This leaves 74 studies for permanent teeth, but most of these were of very poor scientific quality. One did not refer to fluoridated water, two were anonymous, three were personal communications, and eight were essentially progress reports. Fourteen were not published in a journal but were short communications in newsletters and bulletins issued by state health departments. These obvious deficiencies, not mentioned by this WHO task group (4), were revealed by merely reading the references and a table in the book by Murray and Rugg-Gunn (6).

Four of the remaining 46 studies were the original trials, all of which were mentioned prominently in this WHO book (4), although for 25 years they had been known to be faulty (2). Sixteen of the remaining studies were short reports in state dental newsletters and journals.

A further disturbing fact in the table of Murray and Rugg-Gunn (6) which lists the studies, is that one column, with 128 entries, is headed: “Nonfluoridated Community Caries Experience,” implying that each of the 128 studies listed had a control. This was not the case. Even in the remaining 26 studies — now less than a quarter of the 120 mentioned by this WHO task group (4) — almost every study failed to attempt to use a control or used one which was obviously unsatisfactory. These studies were not designed to estimate examiner error or to eliminate examiner bias.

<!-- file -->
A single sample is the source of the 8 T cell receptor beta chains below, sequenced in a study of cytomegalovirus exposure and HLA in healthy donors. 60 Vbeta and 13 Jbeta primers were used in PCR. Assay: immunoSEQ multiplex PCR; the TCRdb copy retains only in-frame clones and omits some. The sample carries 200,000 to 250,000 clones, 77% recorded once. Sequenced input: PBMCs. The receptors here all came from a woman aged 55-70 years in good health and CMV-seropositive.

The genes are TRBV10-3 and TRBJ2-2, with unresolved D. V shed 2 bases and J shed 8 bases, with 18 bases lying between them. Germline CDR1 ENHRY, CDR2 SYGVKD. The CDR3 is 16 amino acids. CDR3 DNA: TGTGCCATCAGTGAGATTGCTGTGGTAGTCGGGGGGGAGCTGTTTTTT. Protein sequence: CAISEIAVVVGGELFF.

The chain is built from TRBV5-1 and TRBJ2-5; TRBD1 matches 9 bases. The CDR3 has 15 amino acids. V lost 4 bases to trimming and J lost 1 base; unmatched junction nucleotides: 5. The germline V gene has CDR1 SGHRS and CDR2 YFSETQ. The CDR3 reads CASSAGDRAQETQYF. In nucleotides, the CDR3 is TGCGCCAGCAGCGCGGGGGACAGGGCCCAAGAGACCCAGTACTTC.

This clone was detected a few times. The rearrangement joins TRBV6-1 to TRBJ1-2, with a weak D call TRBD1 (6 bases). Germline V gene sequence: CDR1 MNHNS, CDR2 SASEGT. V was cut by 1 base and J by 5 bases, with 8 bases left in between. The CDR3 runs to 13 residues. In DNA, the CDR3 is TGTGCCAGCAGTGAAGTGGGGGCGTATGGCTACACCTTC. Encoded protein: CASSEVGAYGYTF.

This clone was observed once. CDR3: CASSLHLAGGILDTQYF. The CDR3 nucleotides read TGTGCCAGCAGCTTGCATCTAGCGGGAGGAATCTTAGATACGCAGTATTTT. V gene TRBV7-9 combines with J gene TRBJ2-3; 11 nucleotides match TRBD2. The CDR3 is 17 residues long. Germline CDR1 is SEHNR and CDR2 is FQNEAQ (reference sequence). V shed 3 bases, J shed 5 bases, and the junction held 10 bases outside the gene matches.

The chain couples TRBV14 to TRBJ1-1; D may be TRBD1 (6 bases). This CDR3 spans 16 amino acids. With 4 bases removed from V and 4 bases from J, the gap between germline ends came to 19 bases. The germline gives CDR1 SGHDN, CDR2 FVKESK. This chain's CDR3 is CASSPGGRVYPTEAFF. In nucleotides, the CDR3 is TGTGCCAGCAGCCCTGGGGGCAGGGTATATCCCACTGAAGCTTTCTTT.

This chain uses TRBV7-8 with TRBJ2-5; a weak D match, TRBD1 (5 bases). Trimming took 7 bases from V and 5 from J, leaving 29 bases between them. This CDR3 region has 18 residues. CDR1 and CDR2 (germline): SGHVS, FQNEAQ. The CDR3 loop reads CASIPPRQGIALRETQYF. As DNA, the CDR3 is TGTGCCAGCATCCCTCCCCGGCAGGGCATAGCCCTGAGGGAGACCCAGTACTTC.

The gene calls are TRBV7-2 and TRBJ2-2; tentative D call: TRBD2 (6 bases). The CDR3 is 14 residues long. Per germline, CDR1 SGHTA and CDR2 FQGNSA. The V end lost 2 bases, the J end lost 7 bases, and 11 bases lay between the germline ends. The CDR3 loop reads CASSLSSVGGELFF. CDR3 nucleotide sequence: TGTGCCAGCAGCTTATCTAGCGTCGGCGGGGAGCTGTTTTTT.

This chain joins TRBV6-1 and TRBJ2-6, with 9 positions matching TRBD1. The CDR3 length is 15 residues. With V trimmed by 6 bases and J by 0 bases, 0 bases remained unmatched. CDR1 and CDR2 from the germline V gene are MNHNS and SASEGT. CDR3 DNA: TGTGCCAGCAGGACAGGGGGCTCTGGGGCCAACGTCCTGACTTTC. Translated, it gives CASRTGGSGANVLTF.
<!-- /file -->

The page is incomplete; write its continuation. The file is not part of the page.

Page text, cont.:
An attempt was then made to examine each of the remaining 26 studies to see whether they established the claim that fluoridation decreases the prevalence of dental caries substantially. Unfortunately four of the papers listed by Murray and Rugg-Gunn (6) could not be obtained (two could not be found in the Index to Dental Literature or in the Index Medicus.) None of these studies was mentioned by this WHO task group.

Further examination revealed that three more of those 26 studies were obviously incapable of demonstrating that fluoridation is efficacious. A detailed examination was then made of the remaining 19 studies which could possibly have demonstrated the efficacy of fluoridation. Five were held in the U.S.A., five in Australia and New Zealand, three in the United Kingdom and six in other countries. However, on examination of these reports none of them showed in a scientifically-acceptable manner that fluoridation is efficacious.